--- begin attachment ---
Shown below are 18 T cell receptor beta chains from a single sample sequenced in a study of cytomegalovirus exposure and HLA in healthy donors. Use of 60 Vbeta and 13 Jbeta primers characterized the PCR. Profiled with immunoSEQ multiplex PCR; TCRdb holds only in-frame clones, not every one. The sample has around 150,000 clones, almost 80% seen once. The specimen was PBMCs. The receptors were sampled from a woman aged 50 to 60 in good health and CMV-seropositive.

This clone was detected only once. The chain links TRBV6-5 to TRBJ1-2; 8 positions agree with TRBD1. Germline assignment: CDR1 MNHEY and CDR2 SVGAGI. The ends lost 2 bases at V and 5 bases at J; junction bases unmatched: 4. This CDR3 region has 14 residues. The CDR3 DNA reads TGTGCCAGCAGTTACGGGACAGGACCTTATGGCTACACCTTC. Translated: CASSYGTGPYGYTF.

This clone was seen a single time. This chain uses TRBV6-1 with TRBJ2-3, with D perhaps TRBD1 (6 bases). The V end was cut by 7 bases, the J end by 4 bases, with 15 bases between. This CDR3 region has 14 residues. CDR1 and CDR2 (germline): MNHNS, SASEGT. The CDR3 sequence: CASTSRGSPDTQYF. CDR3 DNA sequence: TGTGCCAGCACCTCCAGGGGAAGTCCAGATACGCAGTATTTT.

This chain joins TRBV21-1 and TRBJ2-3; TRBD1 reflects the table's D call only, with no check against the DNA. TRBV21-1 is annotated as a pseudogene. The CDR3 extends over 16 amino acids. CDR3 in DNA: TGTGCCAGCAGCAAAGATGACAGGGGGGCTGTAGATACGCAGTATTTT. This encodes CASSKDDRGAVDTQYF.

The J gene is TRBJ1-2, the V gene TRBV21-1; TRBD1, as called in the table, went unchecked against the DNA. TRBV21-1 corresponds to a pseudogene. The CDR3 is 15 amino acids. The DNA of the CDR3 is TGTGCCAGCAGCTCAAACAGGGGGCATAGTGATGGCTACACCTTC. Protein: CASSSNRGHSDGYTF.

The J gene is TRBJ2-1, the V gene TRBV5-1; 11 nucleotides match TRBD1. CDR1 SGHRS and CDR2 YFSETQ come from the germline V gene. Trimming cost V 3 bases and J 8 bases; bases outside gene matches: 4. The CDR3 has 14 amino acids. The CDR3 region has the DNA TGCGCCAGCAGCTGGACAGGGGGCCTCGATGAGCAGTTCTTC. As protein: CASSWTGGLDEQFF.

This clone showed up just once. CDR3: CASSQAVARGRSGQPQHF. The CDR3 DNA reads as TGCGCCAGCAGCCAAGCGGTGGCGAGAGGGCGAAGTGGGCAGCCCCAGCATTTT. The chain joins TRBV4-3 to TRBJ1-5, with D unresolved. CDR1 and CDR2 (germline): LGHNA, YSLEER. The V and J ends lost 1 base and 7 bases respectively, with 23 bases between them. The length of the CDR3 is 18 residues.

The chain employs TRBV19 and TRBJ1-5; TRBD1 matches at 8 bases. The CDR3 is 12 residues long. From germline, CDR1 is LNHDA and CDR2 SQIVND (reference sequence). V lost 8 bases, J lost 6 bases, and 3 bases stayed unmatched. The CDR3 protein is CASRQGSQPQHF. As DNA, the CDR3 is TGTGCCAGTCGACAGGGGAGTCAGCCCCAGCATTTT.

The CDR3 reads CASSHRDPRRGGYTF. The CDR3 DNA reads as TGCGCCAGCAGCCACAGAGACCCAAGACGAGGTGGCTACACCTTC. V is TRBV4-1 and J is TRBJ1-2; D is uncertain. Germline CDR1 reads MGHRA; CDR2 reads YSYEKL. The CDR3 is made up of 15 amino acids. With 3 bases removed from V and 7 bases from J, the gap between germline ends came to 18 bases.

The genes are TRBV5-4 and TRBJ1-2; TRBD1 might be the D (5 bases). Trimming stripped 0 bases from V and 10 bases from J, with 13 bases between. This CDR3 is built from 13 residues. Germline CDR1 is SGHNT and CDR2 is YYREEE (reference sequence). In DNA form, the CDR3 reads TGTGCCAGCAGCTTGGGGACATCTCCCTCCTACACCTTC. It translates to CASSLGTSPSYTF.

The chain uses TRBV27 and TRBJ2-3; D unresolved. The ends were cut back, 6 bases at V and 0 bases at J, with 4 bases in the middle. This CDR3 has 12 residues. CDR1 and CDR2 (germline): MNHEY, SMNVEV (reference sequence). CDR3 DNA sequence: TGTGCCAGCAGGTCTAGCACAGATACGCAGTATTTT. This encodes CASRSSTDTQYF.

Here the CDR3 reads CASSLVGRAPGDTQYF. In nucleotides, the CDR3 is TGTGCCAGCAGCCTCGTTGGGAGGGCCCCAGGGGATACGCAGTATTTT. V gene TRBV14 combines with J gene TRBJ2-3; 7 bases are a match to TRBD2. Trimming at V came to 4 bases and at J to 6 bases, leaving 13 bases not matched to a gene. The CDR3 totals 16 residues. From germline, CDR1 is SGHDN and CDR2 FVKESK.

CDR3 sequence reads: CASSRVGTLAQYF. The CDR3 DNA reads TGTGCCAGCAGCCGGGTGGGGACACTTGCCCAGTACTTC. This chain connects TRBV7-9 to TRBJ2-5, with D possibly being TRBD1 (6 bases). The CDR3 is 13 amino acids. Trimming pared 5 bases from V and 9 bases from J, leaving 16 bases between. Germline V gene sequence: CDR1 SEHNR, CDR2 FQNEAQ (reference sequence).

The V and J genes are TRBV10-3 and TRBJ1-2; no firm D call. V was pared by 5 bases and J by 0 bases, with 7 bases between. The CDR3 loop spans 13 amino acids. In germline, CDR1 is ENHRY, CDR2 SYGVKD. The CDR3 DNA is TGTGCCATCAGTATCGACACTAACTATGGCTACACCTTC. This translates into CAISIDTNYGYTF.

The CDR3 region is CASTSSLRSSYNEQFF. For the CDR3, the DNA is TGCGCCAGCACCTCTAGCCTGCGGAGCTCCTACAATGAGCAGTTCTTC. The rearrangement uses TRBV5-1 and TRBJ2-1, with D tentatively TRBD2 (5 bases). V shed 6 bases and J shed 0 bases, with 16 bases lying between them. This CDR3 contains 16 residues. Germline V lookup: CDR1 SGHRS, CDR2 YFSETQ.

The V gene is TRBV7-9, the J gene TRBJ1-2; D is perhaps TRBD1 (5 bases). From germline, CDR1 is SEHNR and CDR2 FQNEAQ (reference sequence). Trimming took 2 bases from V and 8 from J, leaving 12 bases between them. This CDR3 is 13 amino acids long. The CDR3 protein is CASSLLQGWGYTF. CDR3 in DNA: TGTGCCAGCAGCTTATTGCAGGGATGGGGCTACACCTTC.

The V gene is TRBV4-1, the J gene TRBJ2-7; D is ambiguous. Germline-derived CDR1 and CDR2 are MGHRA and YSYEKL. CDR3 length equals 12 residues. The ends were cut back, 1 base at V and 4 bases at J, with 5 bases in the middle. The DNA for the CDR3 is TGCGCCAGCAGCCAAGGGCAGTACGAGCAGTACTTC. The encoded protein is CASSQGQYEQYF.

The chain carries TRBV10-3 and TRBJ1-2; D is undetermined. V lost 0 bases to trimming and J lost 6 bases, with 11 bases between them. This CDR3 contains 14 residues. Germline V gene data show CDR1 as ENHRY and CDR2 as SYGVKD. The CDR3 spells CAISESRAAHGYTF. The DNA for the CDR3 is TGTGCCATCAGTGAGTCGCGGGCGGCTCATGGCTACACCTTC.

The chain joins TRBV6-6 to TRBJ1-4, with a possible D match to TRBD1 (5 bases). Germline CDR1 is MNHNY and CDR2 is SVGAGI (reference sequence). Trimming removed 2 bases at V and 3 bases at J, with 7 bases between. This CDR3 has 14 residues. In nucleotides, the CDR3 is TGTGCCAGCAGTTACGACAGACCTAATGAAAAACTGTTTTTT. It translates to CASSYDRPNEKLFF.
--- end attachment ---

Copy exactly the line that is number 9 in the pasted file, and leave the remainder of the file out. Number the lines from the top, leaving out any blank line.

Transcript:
The CDR3 reads CASSHRDPRRGGYTF. The CDR3 DNA reads as TGCGCCAGCAGCCACAGAGACCCAAGACGAGGTGGCTACACCTTC. V is TRBV4-1 and J is TRBJ1-2; D is uncertain. Germline CDR1 reads MGHRA; CDR2 reads YSYEKL. The CDR3 is made up of 15 amino acids. With 3 bases removed from V and 7 bases from J, the gap between germline ends came to 18 bases.